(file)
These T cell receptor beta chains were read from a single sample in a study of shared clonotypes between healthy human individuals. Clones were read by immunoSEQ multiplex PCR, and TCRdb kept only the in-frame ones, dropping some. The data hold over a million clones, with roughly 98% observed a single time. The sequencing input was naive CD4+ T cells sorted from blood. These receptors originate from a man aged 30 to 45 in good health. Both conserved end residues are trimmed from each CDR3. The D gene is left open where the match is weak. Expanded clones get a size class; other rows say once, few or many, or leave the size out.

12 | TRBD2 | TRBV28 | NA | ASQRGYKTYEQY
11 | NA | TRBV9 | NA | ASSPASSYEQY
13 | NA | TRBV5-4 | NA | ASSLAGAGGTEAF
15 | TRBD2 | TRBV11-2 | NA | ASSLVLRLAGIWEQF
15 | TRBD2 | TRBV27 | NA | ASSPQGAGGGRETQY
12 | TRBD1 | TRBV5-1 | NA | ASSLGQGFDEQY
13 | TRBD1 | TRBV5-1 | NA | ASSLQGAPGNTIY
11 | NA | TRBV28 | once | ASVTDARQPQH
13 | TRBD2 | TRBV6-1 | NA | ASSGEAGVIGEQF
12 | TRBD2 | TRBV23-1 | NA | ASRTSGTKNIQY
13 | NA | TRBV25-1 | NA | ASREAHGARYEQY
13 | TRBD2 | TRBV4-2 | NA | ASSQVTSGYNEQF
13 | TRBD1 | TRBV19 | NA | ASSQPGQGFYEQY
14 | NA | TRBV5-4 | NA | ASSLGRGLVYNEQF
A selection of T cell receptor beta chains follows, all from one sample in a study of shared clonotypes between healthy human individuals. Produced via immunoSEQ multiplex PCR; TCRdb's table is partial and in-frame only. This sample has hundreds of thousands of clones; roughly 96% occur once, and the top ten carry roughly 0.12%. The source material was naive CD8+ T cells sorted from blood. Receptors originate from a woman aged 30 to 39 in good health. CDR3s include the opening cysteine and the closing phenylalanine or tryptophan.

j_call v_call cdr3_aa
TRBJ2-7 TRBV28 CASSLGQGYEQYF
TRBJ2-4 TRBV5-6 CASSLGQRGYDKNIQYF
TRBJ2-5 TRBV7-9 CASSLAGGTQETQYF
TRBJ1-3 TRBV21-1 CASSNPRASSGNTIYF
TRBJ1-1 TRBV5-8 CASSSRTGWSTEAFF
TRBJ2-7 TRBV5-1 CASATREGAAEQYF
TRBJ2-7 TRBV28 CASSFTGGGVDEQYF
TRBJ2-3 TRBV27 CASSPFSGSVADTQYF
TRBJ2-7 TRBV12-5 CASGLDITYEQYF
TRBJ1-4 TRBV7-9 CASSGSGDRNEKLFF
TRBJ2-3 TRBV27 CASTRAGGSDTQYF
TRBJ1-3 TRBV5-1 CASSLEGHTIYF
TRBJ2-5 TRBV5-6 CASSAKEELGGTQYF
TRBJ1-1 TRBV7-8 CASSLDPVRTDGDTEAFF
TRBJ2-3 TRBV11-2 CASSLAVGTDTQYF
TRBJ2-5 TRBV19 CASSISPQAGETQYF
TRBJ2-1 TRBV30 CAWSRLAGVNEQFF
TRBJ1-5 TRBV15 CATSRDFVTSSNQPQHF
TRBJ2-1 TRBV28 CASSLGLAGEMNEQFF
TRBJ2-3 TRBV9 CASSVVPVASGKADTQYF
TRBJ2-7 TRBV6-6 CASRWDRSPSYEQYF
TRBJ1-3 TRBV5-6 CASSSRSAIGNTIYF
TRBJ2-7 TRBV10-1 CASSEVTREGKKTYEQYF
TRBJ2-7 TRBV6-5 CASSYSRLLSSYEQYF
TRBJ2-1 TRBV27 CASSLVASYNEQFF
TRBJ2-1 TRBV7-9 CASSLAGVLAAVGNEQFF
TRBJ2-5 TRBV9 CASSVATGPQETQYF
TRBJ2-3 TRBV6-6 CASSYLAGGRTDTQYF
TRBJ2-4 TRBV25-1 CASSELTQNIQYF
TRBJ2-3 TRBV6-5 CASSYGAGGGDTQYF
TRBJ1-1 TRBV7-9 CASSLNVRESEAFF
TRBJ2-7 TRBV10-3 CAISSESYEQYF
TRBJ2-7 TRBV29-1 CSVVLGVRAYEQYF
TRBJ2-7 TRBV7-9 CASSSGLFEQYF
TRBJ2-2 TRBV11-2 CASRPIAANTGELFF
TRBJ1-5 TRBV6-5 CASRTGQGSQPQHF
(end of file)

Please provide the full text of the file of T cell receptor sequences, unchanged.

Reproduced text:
These T cell receptor beta chains were read from a single sample in a study of shared clonotypes between healthy human individuals. Clones were read by immunoSEQ multiplex PCR, and TCRdb kept only the in-frame ones, dropping some. The data hold over a million clones, with roughly 98% observed a single time. The sequencing input was naive CD4+ T cells sorted from blood. These receptors originate from a man aged 30 to 45 in good health. Both conserved end residues are trimmed from each CDR3. The D gene is left open where the match is weak. Expanded clones get a size class; other rows say once, few or many, or leave the size out.

12 | TRBD2 | TRBV28 | NA | ASQRGYKTYEQY
11 | NA | TRBV9 | NA | ASSPASSYEQY
13 | NA | TRBV5-4 | NA | ASSLAGAGGTEAF
15 | TRBD2 | TRBV11-2 | NA | ASSLVLRLAGIWEQF
15 | TRBD2 | TRBV27 | NA | ASSPQGAGGGRETQY
12 | TRBD1 | TRBV5-1 | NA | ASSLGQGFDEQY
13 | TRBD1 | TRBV5-1 | NA | ASSLQGAPGNTIY
11 | NA | TRBV28 | once | ASVTDARQPQH
13 | TRBD2 | TRBV6-1 | NA | ASSGEAGVIGEQF
12 | TRBD2 | TRBV23-1 | NA | ASRTSGTKNIQY
13 | NA | TRBV25-1 | NA | ASREAHGARYEQY
13 | TRBD2 | TRBV4-2 | NA | ASSQVTSGYNEQF
13 | TRBD1 | TRBV19 | NA | ASSQPGQGFYEQY
14 | NA | TRBV5-4 | NA | ASSLGRGLVYNEQF
A selection of T cell receptor beta chains follows, all from one sample in a study of shared clonotypes between healthy human individuals. Produced via immunoSEQ multiplex PCR; TCRdb's table is partial and in-frame only. This sample has hundreds of thousands of clones; roughly 96% occur once, and the top ten carry roughly 0.12%. The source material was naive CD8+ T cells sorted from blood. Receptors originate from a woman aged 30 to 39 in good health. CDR3s include the opening cysteine and the closing phenylalanine or tryptophan.

j_call v_call cdr3_aa
TRBJ2-7 TRBV28 CASSLGQGYEQYF
TRBJ2-4 TRBV5-6 CASSLGQRGYDKNIQYF
TRBJ2-5 TRBV7-9 CASSLAGGTQETQYF
TRBJ1-3 TRBV21-1 CASSNPRASSGNTIYF
TRBJ1-1 TRBV5-8 CASSSRTGWSTEAFF
TRBJ2-7 TRBV5-1 CASATREGAAEQYF
TRBJ2-7 TRBV28 CASSFTGGGVDEQYF
TRBJ2-3 TRBV27 CASSPFSGSVADTQYF
TRBJ2-7 TRBV12-5 CASGLDITYEQYF
TRBJ1-4 TRBV7-9 CASSGSGDRNEKLFF
TRBJ2-3 TRBV27 CASTRAGGSDTQYF
TRBJ1-3 TRBV5-1 CASSLEGHTIYF
TRBJ2-5 TRBV5-6 CASSAKEELGGTQYF
TRBJ1-1 TRBV7-8 CASSLDPVRTDGDTEAFF
TRBJ2-3 TRBV11-2 CASSLAVGTDTQYF
TRBJ2-5 TRBV19 CASSISPQAGETQYF
TRBJ2-1 TRBV30 CAWSRLAGVNEQFF
TRBJ1-5 TRBV15 CATSRDFVTSSNQPQHF
TRBJ2-1 TRBV28 CASSLGLAGEMNEQFF
TRBJ2-3 TRBV9 CASSVVPVASGKADTQYF
TRBJ2-7 TRBV6-6 CASRWDRSPSYEQYF
TRBJ1-3 TRBV5-6 CASSSRSAIGNTIYF
TRBJ2-7 TRBV10-1 CASSEVTREGKKTYEQYF
TRBJ2-7 TRBV6-5 CASSYSRLLSSYEQYF
TRBJ2-1 TRBV27 CASSLVASYNEQFF
TRBJ2-1 TRBV7-9 CASSLAGVLAAVGNEQFF
TRBJ2-5 TRBV9 CASSVATGPQETQYF
TRBJ2-3 TRBV6-6 CASSYLAGGRTDTQYF
TRBJ2-4 TRBV25-1 CASSELTQNIQYF
TRBJ2-3 TRBV6-5 CASSYGAGGGDTQYF
TRBJ1-1 TRBV7-9 CASSLNVRESEAFF
TRBJ2-7 TRBV10-3 CAISSESYEQYF
TRBJ2-7 TRBV29-1 CSVVLGVRAYEQYF
TRBJ2-7 TRBV7-9 CASSSGLFEQYF
TRBJ2-2 TRBV11-2 CASRPIAANTGELFF
TRBJ1-5 TRBV6-5 CASRTGQGSQPQHF